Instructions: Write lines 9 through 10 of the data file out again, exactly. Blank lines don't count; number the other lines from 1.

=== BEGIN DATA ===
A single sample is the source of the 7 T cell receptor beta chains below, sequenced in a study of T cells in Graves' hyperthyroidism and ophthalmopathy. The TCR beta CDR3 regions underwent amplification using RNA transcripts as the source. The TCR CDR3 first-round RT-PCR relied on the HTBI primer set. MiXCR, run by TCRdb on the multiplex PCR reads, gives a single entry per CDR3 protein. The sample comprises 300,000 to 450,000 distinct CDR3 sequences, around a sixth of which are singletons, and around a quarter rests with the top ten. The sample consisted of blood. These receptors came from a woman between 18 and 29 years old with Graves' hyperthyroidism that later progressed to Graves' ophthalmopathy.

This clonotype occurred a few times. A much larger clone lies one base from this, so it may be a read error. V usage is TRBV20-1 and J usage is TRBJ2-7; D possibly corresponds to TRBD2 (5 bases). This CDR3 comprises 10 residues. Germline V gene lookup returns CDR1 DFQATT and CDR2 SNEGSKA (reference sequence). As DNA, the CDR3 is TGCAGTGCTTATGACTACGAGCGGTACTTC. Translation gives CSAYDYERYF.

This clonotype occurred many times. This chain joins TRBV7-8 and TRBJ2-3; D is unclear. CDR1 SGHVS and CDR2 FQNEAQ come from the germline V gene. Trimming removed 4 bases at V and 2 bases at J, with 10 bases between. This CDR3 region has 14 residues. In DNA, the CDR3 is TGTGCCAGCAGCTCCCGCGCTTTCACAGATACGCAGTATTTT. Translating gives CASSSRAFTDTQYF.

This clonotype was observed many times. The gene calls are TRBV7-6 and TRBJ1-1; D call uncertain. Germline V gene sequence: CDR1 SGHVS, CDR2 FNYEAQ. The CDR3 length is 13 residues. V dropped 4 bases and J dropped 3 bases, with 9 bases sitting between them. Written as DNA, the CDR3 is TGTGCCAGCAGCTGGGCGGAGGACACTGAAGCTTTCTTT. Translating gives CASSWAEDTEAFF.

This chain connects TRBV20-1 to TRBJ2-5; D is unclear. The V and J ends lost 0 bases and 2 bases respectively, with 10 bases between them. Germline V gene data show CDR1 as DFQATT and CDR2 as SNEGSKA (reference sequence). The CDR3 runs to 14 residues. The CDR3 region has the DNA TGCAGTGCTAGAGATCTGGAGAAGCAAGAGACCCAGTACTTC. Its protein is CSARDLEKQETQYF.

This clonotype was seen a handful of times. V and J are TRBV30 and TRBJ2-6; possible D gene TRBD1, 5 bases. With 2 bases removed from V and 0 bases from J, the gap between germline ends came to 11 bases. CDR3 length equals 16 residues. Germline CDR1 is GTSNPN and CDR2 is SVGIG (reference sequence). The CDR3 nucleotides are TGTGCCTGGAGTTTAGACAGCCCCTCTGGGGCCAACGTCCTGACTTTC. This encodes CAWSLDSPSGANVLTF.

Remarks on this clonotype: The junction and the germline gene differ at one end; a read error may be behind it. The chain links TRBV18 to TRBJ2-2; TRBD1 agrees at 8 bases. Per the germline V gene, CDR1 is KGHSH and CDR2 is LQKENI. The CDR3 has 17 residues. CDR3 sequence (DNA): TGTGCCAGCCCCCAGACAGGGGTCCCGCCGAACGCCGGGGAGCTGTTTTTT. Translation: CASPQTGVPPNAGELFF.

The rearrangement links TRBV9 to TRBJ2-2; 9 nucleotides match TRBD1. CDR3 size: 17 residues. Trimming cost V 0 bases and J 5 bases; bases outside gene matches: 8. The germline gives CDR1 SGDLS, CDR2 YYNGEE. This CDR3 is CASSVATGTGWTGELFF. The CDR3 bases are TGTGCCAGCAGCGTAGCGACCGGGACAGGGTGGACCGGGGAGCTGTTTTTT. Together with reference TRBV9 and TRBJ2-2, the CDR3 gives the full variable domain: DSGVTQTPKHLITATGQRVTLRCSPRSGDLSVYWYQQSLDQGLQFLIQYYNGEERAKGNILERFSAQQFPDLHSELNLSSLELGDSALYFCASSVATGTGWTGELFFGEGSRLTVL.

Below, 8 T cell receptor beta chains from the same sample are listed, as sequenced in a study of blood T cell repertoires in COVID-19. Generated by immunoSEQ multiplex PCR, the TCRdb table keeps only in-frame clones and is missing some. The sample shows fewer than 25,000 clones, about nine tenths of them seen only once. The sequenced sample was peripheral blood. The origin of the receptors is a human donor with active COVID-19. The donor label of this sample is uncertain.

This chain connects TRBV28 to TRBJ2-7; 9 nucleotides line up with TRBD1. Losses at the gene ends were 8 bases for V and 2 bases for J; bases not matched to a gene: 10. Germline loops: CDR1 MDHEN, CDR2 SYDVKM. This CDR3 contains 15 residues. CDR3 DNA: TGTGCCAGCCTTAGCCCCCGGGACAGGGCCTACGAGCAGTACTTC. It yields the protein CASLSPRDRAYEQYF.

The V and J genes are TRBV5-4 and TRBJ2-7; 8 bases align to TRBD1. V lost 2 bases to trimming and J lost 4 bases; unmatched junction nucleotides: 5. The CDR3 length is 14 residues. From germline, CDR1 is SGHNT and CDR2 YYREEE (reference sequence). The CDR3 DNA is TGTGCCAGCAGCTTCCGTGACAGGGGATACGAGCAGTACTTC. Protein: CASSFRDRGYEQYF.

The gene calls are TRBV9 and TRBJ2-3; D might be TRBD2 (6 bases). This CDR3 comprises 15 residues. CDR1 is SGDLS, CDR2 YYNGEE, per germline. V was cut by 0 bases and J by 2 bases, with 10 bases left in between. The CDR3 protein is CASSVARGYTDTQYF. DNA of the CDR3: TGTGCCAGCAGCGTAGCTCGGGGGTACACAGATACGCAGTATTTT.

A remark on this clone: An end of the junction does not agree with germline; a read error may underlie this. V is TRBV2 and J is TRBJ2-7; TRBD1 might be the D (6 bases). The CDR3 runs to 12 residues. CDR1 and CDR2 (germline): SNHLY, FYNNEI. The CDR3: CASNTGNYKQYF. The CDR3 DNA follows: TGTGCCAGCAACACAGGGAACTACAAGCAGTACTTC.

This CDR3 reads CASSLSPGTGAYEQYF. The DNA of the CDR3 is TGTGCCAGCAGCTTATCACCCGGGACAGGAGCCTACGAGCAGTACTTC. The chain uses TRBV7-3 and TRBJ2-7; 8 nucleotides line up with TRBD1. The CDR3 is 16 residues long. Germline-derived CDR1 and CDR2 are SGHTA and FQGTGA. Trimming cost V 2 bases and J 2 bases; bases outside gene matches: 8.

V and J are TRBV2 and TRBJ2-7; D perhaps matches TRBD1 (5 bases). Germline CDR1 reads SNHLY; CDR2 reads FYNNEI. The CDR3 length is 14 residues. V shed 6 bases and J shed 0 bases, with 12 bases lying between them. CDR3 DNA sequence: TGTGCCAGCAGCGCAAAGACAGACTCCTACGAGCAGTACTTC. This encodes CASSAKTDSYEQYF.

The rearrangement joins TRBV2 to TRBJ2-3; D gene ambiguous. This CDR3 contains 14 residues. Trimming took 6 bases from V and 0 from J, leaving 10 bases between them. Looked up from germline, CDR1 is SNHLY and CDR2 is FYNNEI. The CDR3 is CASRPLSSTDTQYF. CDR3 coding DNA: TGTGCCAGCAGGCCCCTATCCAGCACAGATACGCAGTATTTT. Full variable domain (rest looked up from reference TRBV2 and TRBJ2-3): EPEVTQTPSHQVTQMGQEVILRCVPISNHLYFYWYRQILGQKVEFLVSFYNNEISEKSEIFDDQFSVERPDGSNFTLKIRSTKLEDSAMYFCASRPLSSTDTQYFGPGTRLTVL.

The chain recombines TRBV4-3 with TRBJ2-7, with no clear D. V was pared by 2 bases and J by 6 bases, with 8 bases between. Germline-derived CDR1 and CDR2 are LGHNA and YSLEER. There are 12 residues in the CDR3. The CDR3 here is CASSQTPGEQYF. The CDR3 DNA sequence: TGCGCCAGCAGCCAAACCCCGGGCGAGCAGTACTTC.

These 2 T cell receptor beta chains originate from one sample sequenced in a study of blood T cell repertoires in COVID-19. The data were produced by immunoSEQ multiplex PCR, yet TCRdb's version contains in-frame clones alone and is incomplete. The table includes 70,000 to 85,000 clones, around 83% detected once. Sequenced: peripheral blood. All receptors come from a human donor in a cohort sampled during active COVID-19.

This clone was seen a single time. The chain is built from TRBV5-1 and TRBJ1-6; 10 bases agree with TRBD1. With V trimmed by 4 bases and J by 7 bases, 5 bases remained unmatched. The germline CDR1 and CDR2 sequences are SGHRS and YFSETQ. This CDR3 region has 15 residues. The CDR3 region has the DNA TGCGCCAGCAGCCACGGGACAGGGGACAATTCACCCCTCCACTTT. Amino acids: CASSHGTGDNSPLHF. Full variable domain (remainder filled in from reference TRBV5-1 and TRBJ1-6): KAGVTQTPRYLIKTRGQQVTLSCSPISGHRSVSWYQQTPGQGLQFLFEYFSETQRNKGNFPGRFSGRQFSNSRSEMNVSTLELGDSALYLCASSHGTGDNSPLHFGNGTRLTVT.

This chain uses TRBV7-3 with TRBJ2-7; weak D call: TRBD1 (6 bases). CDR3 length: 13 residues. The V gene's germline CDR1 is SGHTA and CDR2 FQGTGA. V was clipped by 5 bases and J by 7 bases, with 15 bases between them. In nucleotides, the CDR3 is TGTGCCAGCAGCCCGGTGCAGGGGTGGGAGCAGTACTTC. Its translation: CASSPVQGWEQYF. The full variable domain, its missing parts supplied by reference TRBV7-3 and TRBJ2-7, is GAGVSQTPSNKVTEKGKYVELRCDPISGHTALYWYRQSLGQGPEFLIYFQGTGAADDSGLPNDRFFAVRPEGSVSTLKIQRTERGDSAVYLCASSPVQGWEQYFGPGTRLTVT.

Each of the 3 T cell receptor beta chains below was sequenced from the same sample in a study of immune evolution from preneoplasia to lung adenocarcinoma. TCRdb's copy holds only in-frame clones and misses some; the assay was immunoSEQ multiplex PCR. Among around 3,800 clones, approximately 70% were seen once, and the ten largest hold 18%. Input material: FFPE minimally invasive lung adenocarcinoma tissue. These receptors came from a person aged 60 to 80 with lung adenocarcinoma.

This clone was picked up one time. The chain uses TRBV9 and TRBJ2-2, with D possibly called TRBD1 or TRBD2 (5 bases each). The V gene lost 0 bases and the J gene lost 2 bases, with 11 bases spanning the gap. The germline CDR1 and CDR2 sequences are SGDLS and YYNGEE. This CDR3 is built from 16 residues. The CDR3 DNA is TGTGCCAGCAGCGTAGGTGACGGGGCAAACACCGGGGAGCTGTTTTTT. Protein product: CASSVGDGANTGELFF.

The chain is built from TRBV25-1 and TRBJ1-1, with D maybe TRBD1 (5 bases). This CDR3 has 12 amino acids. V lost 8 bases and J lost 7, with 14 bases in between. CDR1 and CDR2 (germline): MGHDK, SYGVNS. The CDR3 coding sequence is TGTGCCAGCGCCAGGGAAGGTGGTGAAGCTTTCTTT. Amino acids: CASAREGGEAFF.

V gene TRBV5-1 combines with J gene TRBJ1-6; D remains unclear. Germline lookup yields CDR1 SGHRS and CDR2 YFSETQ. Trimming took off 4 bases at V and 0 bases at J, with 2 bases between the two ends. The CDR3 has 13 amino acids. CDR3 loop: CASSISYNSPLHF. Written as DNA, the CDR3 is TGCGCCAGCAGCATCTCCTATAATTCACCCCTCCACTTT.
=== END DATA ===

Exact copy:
Below, 8 T cell receptor beta chains from the same sample are listed, as sequenced in a study of blood T cell repertoires in COVID-19. Generated by immunoSEQ multiplex PCR, the TCRdb table keeps only in-frame clones and is missing some. The sample shows fewer than 25,000 clones, about nine tenths of them seen only once. The sequenced sample was peripheral blood. The origin of the receptors is a human donor with active COVID-19. The donor label of this sample is uncertain.

This chain connects TRBV28 to TRBJ2-7; 9 nucleotides line up with TRBD1. Losses at the gene ends were 8 bases for V and 2 bases for J; bases not matched to a gene: 10. Germline loops: CDR1 MDHEN, CDR2 SYDVKM. This CDR3 contains 15 residues. CDR3 DNA: TGTGCCAGCCTTAGCCCCCGGGACAGGGCCTACGAGCAGTACTTC. It yields the protein CASLSPRDRAYEQYF.